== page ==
Deep-in-the-money ETF Options?
Exchange Traded Funds (ETF) such as QQQQ, SPY, IWM and DIA all have a broad representation of the stock market, and so tend to be more stable and less volatile than individual stocks. They tend to settle into a trend, and hold it for longer, whereas stocks tend to bounce around all over the place. This inherent stability provides an opportunity for options traders, especially for those who are not after the huge gains, but are happy to trade more frequently for smaller bites of the cheese. Selling credit spreads is an excellent strategy for taking advantage of a trend, and making 10% per month on a portfolio. Another excellent strategy is to use Deep-in-the-money (DITM) options.
DITM options have a relatively high Delta, which means that when the stock price moves by $1, the related option price moves by a similar amount. This means that the maximum amount of movement in a stock’s price can be captured using the leverage of an option trade.
The basic strategy for trading an ETF (for example, QQQQ) is similar to that of swing trading. You are aiming for small gains in short times, and most trades will be completed within 1-2 days. The technical analysis requirements for a trade of this strategy are not onerous – in fact it is easy to over analyse, and end up not having the courage to make a trade. In essence, you need to know how to identify a trend, and to be able to give a measure to the strength of the trend. You also need to be able to pick up the likelihood of an imminent trend reversal, by identifying support and resistance lines. If the trend is upward, you will buy DITM calls; if downward, but DITM puts.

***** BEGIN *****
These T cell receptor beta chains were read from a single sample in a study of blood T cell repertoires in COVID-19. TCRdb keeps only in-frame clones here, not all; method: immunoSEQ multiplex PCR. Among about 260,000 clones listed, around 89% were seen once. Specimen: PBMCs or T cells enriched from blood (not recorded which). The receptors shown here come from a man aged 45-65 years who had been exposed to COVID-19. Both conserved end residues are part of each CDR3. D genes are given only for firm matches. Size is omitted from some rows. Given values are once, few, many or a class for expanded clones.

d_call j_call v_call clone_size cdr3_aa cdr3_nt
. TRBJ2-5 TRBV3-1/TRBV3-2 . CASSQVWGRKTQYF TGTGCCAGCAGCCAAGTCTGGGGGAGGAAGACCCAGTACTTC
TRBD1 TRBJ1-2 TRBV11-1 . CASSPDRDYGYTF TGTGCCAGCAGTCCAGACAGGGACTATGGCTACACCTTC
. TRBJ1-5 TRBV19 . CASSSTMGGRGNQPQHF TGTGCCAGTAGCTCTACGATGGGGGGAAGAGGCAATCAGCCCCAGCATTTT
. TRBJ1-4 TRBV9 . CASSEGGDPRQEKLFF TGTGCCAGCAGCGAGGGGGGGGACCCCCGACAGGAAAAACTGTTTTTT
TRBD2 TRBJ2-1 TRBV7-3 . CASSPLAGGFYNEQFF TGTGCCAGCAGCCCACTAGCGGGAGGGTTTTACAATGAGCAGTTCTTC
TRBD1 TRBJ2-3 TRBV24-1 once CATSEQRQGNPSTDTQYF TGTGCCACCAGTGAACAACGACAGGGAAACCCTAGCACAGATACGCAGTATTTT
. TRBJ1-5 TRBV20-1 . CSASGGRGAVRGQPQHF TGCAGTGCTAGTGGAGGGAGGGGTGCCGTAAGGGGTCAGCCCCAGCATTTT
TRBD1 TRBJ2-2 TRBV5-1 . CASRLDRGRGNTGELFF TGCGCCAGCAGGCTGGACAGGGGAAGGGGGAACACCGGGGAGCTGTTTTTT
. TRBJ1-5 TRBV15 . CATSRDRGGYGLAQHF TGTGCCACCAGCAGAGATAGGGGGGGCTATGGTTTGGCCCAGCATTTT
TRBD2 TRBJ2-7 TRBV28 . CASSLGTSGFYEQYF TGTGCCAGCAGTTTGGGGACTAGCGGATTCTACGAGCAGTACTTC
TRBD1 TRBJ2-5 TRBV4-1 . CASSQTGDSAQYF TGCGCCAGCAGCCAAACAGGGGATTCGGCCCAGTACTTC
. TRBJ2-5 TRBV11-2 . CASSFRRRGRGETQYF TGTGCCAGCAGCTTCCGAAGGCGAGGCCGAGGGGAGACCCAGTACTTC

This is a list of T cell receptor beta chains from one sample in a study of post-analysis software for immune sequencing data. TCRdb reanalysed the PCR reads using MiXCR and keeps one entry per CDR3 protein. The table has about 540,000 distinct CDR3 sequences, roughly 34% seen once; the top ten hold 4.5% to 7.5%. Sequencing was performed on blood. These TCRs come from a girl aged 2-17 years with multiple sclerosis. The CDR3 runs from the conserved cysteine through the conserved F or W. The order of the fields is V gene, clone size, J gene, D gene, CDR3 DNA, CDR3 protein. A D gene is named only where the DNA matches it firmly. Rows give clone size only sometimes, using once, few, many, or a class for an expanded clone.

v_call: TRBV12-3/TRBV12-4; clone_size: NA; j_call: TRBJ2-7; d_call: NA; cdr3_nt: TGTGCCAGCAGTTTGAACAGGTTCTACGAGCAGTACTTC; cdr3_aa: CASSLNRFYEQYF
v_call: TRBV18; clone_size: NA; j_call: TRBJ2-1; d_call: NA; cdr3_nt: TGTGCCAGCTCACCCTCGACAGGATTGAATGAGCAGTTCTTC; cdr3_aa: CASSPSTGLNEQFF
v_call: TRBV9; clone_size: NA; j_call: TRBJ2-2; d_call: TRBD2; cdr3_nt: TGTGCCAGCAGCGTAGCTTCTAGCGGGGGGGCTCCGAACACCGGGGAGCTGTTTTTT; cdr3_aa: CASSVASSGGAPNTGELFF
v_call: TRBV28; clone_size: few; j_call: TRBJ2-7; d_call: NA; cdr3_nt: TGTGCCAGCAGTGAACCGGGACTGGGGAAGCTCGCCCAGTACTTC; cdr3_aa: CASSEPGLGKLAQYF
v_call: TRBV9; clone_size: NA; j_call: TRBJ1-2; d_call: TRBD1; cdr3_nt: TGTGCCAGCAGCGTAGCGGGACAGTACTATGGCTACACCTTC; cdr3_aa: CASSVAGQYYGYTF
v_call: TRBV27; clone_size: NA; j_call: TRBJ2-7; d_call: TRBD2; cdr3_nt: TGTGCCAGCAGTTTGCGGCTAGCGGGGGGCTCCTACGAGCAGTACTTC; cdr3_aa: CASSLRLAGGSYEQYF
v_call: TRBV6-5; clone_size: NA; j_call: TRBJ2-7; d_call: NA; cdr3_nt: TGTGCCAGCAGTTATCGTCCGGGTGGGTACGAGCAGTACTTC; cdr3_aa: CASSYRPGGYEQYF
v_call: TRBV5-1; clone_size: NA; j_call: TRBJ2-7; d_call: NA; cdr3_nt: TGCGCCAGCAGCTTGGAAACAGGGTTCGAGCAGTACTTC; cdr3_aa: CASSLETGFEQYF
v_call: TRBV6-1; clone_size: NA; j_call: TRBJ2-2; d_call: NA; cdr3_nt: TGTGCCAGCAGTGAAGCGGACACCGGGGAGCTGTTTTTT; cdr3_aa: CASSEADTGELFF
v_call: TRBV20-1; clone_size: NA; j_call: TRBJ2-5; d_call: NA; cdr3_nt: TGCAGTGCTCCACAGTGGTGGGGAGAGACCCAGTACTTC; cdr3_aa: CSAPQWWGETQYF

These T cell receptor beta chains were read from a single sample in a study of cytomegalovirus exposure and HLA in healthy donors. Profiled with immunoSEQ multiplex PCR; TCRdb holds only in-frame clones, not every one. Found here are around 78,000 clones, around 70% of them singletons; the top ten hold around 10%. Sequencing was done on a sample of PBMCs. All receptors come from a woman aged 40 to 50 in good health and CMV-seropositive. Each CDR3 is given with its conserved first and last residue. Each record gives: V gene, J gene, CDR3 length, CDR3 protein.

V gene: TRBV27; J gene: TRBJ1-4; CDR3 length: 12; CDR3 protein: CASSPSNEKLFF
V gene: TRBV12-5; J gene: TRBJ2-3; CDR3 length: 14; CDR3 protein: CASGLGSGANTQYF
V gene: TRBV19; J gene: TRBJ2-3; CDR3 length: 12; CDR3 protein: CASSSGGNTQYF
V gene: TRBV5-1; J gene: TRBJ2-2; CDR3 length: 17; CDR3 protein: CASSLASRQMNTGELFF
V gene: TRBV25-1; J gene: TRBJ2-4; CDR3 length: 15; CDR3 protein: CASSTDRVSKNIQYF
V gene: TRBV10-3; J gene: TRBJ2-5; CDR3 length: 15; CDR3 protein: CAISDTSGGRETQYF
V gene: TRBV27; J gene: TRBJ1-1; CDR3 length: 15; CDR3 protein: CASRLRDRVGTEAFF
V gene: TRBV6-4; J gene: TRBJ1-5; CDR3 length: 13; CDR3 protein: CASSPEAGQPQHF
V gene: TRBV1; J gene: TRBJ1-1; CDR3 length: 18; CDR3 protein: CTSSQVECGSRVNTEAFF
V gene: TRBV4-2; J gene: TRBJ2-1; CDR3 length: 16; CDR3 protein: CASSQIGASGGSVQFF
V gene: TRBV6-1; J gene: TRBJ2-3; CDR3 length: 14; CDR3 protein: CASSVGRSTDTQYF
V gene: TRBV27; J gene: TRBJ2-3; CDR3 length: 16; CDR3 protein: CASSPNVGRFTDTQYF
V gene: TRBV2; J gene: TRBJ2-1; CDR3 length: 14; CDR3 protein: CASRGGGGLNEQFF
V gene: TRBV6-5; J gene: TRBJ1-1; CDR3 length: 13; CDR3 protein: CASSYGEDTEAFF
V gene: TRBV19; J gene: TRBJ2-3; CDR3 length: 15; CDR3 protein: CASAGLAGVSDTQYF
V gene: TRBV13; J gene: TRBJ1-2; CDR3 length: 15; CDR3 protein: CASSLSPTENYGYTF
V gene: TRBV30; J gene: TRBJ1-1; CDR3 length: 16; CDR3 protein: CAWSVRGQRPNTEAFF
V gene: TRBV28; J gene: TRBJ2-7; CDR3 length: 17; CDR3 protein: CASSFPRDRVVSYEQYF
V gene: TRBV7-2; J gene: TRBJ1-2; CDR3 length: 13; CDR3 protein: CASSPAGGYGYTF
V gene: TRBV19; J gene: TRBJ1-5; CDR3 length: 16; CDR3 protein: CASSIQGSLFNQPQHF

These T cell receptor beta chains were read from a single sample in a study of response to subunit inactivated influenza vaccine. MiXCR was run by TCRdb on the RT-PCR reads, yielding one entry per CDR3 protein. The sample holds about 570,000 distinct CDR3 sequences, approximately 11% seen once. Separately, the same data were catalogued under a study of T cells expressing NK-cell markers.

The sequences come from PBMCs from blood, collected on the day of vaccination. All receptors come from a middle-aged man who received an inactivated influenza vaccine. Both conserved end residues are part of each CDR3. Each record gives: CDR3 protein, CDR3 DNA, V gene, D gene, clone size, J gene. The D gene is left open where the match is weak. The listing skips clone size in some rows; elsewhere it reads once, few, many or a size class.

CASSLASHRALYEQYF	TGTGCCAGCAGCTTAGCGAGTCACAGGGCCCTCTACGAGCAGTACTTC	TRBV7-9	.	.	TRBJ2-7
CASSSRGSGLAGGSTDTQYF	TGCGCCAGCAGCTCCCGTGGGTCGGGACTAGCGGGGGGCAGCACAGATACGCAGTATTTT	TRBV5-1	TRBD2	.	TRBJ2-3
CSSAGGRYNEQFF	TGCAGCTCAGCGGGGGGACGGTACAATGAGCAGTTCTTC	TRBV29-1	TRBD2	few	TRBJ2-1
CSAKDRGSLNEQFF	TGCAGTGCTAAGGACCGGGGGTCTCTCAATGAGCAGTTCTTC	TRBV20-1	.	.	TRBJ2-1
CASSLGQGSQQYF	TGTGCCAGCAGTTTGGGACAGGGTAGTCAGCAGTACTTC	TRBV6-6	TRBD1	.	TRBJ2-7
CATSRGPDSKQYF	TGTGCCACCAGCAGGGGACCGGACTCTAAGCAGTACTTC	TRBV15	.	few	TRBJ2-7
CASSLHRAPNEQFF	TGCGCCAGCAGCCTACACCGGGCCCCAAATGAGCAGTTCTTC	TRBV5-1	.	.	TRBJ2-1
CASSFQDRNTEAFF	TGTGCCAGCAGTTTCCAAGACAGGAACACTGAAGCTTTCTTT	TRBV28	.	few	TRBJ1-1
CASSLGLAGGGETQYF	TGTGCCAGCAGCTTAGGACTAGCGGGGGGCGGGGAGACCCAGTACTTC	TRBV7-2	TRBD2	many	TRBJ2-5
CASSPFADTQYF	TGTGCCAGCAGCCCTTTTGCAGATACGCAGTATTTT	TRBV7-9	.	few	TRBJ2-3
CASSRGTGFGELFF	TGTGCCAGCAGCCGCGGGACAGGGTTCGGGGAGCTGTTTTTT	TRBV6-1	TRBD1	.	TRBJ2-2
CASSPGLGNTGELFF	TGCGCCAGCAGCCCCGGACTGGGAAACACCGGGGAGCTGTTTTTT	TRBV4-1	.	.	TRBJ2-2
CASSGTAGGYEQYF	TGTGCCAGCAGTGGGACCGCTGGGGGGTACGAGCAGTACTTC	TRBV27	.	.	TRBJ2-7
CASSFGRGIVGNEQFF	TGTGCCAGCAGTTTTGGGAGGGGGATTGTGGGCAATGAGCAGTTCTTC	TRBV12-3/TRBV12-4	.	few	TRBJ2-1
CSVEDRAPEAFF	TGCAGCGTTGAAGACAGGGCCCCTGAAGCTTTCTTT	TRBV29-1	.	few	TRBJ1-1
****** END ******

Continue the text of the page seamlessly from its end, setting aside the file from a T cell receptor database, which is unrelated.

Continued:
The best option to pick is one that has a Delta between 70 and 90. This is so that you are not buying the most expensive options, but you are still going to capture the movement of the stock as much as possible. You also need to pick an option that is about two months from expiry, so that time decay does not have too drastic an effect. In any case, you will be in and out of the trade so quickly that time decay should not be significant. Set an entry for the trade somewhere near the lower end of the daily trading range, or wait for a one or two day pull back before entering.
As soon as you have entered the trade, the first and most important step is to set up a stop loss. Only stupid and irresponsible traders work without stop losses, especially when dealing with options. The first rule of options trading is to minimise your losses! Having done that, set up an exit trade of about 12-15% profit. Quite often this will be filled within a day or two, which means that you get to do another trade.
Trading DITM options on ETFs such as the QQQQ is an incredibly good and relatively easy strategy to generate regular profits. The time requirements are not too demanding, and the process can be somewhat automated.
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